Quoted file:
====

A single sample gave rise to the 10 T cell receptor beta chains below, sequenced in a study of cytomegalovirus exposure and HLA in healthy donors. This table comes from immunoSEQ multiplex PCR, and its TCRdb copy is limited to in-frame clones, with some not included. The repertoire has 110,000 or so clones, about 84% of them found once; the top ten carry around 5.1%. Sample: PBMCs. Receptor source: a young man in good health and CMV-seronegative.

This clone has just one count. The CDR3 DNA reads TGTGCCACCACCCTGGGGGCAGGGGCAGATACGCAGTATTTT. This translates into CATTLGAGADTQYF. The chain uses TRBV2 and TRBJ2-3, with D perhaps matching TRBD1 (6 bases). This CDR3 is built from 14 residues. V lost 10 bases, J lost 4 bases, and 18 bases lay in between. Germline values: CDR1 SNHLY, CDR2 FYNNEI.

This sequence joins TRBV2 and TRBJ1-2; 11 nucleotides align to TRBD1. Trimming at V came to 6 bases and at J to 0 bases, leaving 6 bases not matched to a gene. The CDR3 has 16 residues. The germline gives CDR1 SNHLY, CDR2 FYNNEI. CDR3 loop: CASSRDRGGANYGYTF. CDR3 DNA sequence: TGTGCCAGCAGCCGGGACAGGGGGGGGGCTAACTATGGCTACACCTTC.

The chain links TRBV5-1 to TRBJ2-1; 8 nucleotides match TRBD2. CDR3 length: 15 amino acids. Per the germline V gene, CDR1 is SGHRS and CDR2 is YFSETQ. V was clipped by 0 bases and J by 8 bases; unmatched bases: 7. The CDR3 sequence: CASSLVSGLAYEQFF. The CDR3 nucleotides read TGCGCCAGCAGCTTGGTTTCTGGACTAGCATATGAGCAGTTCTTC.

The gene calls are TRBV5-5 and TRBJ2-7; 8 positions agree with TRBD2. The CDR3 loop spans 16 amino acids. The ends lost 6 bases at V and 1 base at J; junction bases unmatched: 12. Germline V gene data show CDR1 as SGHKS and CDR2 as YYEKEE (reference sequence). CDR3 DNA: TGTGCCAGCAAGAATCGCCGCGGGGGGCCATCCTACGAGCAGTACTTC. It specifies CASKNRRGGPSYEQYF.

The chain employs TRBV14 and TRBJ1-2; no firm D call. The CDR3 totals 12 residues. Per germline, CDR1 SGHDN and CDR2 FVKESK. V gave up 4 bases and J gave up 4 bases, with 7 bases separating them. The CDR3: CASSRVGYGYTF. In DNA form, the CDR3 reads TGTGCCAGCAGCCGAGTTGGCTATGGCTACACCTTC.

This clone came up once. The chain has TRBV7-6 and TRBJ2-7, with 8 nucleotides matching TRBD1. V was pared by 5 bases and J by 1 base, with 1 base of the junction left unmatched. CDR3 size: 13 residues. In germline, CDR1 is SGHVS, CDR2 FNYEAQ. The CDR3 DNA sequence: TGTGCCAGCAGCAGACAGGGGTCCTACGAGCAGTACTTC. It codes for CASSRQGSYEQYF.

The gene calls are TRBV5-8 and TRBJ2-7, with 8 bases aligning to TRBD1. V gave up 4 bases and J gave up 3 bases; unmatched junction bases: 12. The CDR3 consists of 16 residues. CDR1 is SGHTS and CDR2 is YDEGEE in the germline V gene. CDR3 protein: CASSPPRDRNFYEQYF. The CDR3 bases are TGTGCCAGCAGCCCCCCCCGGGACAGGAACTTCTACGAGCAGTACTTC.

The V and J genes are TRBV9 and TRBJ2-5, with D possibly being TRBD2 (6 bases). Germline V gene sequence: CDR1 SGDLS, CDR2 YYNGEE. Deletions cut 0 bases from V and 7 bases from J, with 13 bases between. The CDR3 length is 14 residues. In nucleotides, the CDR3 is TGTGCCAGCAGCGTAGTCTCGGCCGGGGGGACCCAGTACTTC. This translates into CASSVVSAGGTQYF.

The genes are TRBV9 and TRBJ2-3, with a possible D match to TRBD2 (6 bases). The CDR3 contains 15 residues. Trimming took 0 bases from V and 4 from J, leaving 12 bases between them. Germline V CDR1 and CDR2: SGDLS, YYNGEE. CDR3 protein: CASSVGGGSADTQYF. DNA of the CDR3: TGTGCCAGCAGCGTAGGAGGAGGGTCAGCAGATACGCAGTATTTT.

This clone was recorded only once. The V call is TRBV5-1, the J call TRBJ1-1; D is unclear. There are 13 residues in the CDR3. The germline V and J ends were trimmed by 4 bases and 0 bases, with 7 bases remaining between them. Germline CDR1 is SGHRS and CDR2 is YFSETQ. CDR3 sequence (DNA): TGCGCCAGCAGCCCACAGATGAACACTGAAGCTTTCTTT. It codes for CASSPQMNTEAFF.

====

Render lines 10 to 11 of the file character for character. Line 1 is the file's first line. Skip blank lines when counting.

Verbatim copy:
The genes are TRBV9 and TRBJ2-3, with a possible D match to TRBD2 (6 bases). The CDR3 contains 15 residues. Trimming took 0 bases from V and 4 from J, leaving 12 bases between them. Germline V CDR1 and CDR2: SGDLS, YYNGEE. CDR3 protein: CASSVGGGSADTQYF. DNA of the CDR3: TGTGCCAGCAGCGTAGGAGGAGGGTCAGCAGATACGCAGTATTTT.

This clone was recorded only once. The V call is TRBV5-1, the J call TRBJ1-1; D is unclear. There are 13 residues in the CDR3. The germline V and J ends were trimmed by 4 bases and 0 bases, with 7 bases remaining between them. Germline CDR1 is SGHRS and CDR2 is YFSETQ. CDR3 sequence (DNA): TGCGCCAGCAGCCCACAGATGAACACTGAAGCTTTCTTT. It codes for CASSPQMNTEAFF.